The balance beam is a cylindrical log on which gymnastics are performed by balancing over it. The event in which the balance beam is used is also known as the 'Beam'. The beam is a thin, small device that is typically raised from the ground on a stand or leg at both ends. They are covered with leather-like material and are four inches wide. Traditionally, the beam surface was made from plain and polished wood. Previously, some gymnasts competed on a basketball-like material covered beam. Eventually, this type of cover was banned, subject to its slipperiness. Since the 1980s, beams are covered in leather or suede. Presently, they also have a spring to control the stress of high-exertion tumbling and turns and poses.
The balance beam is 4 feet 1 inch (1.25m) in height and 4 inches (10 cm) in width, and a total of 16.5 feet (5m) in length. The beams have extra padding over the surface. To increase the friction, the gymnasts also add excess chalk powder to increase the traction.
As per the Federation Internationale de Gymnastique (FIG), the standard dimensions should have the following measurements -
In the 18th century, a piece of a pine tree trunk was used to train the young gymnasts for balancing. Till 1934, the balancing beam doesn't involve the beam as their official equipment for sports. Later, the balancing beam in the form of a polished wooden block with a 13 cm diameter was popularly used. The log was fitted between two wooden supports with adjustable height. During 1965, the beam had to be adjustable between 0.80 and 1.20 m, in distances of 50 mm. However, the competition height was generally 120 cm. Its length was defined as 5 m, and that it is still today.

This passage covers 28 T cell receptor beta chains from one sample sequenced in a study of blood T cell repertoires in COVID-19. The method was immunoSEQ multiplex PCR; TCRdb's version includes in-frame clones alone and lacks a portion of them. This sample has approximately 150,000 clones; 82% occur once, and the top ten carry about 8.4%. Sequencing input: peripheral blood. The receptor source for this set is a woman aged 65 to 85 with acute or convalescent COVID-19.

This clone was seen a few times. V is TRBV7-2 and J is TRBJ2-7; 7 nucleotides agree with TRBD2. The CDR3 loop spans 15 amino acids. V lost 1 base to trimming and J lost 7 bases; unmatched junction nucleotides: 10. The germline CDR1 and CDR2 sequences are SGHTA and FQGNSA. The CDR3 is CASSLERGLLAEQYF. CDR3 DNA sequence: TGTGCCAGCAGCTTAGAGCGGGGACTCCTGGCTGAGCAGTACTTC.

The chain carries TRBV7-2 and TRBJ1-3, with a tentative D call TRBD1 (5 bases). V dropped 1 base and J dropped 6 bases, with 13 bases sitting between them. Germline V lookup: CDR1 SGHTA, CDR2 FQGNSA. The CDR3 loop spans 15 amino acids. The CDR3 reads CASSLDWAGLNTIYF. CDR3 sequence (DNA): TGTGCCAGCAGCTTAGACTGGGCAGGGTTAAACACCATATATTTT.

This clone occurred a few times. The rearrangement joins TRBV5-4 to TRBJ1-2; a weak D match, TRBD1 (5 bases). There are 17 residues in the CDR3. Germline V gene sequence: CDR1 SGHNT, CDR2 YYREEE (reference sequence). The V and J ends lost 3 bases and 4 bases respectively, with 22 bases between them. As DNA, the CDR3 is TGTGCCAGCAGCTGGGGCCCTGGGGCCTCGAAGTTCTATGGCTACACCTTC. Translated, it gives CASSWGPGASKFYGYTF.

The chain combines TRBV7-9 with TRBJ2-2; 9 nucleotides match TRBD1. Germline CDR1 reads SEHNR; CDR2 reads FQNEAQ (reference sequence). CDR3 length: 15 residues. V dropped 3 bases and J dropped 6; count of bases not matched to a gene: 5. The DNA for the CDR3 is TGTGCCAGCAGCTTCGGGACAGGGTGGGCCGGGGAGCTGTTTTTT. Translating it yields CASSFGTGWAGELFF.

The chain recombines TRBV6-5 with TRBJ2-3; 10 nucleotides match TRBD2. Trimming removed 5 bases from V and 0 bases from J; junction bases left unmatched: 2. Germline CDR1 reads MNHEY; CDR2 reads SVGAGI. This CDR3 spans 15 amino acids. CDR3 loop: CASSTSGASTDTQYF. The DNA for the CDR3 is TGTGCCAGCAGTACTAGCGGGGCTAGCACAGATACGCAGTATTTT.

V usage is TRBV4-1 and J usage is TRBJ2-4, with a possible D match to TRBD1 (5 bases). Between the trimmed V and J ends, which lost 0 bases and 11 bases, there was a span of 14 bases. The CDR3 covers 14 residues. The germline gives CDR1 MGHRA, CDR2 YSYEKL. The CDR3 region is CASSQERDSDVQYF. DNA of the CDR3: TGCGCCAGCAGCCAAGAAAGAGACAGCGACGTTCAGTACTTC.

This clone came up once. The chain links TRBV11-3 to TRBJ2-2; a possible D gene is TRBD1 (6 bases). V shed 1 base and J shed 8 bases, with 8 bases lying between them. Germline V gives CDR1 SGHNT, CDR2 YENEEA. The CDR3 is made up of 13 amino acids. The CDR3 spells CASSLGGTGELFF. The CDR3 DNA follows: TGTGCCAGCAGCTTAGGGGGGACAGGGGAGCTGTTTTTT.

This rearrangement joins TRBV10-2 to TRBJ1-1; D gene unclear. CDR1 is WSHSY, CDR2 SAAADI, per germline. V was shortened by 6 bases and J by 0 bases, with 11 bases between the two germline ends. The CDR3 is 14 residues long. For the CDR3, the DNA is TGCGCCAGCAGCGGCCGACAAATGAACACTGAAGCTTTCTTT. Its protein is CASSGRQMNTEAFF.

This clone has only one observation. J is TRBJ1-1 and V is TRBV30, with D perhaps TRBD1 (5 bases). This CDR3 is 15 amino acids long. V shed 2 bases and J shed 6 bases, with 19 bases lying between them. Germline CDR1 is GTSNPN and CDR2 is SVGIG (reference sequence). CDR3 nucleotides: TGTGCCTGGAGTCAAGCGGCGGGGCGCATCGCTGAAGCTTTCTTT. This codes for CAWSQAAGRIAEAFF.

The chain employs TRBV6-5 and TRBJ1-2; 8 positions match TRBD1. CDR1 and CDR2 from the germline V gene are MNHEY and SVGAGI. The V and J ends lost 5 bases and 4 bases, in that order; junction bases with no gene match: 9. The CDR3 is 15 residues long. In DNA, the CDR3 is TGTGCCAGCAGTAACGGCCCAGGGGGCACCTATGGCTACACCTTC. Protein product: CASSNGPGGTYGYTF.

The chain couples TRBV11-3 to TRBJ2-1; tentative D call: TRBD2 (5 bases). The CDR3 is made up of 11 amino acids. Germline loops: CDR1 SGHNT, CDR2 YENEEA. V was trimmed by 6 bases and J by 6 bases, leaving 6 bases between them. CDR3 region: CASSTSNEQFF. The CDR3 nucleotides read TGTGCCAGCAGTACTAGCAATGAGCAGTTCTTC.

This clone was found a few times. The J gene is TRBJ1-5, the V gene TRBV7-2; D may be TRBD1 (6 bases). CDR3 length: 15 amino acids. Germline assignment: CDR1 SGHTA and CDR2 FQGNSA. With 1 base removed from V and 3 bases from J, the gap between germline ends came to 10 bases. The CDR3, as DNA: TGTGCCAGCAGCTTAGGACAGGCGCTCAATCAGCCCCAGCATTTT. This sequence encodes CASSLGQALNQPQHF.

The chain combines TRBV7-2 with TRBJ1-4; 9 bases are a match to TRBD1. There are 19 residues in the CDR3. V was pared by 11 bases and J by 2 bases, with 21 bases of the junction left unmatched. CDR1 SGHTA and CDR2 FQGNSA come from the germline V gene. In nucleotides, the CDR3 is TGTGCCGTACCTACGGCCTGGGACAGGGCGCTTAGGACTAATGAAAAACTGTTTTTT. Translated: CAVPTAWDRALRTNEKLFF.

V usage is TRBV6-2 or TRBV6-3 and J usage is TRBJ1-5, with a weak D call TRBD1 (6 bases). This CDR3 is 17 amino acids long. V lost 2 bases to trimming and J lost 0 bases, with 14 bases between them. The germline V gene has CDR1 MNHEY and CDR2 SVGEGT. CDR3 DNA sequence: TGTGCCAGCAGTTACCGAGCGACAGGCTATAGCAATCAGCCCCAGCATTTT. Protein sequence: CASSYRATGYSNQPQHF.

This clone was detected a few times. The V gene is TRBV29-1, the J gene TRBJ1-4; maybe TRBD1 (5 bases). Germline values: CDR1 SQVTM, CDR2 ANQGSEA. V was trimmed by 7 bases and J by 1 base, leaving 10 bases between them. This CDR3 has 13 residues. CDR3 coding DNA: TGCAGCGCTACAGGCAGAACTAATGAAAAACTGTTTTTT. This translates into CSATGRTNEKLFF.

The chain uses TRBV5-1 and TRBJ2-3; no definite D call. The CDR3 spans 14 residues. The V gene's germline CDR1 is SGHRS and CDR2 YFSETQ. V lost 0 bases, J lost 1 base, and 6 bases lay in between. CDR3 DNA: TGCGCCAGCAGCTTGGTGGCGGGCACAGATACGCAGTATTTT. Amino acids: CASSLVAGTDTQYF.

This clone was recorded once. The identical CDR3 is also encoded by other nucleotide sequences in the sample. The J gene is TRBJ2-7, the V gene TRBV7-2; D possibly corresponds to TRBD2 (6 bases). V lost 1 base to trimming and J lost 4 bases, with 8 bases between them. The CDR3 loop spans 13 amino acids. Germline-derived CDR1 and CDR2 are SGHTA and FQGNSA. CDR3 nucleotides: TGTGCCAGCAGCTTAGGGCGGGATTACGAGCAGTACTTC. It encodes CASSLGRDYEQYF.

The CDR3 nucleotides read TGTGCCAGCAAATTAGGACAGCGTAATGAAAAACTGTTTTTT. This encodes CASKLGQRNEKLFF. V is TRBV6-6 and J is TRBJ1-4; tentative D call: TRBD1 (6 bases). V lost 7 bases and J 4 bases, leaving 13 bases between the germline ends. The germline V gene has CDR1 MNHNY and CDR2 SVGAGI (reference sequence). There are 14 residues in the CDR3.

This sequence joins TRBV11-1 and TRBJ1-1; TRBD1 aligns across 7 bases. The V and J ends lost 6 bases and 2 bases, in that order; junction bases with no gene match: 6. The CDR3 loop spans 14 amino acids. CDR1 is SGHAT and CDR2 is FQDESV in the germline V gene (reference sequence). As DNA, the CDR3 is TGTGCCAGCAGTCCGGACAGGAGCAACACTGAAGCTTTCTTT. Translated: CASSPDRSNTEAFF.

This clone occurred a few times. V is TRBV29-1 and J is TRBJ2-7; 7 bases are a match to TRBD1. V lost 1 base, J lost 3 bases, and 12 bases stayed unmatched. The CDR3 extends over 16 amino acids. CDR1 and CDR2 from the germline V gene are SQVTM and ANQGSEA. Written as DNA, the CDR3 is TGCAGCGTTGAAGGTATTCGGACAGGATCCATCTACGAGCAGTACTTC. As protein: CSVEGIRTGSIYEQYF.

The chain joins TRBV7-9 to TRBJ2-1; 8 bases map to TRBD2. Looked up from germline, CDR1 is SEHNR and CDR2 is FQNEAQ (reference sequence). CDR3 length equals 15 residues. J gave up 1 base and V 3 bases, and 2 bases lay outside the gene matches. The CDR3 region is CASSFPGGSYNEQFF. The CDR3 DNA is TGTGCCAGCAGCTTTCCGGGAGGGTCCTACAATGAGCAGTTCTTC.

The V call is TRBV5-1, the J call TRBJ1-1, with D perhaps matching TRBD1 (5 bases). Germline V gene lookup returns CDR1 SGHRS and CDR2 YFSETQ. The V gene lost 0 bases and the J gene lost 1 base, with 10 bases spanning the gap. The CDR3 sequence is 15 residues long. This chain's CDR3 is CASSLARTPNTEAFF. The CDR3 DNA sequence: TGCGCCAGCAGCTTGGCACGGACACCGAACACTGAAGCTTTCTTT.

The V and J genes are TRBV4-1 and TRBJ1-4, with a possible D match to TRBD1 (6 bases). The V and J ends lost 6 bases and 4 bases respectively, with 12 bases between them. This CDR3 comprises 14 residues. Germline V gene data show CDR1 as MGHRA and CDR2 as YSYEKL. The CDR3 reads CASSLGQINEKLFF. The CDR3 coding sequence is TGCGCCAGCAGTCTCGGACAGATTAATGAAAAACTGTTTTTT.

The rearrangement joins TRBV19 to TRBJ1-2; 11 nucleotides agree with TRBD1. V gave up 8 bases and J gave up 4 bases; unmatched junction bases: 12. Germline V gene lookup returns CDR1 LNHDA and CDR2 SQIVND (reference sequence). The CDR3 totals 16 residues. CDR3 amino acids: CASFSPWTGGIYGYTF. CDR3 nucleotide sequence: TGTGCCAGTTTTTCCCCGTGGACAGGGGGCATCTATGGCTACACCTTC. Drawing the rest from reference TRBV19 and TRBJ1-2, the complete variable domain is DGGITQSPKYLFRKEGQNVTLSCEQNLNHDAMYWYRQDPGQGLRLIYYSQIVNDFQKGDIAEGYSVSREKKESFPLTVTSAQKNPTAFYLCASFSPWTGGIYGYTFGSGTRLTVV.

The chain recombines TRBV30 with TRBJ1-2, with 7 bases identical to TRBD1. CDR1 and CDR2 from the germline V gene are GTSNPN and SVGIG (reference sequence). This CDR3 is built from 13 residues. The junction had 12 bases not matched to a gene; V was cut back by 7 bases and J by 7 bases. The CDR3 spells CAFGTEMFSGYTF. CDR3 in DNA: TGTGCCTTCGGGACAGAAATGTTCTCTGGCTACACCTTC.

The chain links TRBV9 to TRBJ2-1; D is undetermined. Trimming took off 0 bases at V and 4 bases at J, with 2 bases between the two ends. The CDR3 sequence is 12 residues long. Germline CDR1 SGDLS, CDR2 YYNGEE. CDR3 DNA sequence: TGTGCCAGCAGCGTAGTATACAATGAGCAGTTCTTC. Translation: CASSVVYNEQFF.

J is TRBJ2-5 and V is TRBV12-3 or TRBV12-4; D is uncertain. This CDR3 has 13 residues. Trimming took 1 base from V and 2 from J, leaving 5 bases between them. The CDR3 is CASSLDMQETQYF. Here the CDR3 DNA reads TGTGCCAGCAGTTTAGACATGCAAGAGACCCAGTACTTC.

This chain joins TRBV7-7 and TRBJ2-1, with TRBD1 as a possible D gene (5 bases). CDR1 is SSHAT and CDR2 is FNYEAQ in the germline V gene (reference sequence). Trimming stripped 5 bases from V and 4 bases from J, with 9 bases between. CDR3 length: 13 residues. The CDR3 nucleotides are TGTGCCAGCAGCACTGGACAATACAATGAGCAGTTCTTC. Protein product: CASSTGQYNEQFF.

For the performers' safety, the wooden beams were developing in such a way as to reduce the friction. These models are less slippery to use by the participants. The friction of the beams was reduced by adding a cover of leather and suede. In the official tournaments, the performing arena with a balancing beam is covered with various padded cushions so that the participants won't injure themselves if they fall. The modern beams are made of multiple fibres to increase their balancing efficiency.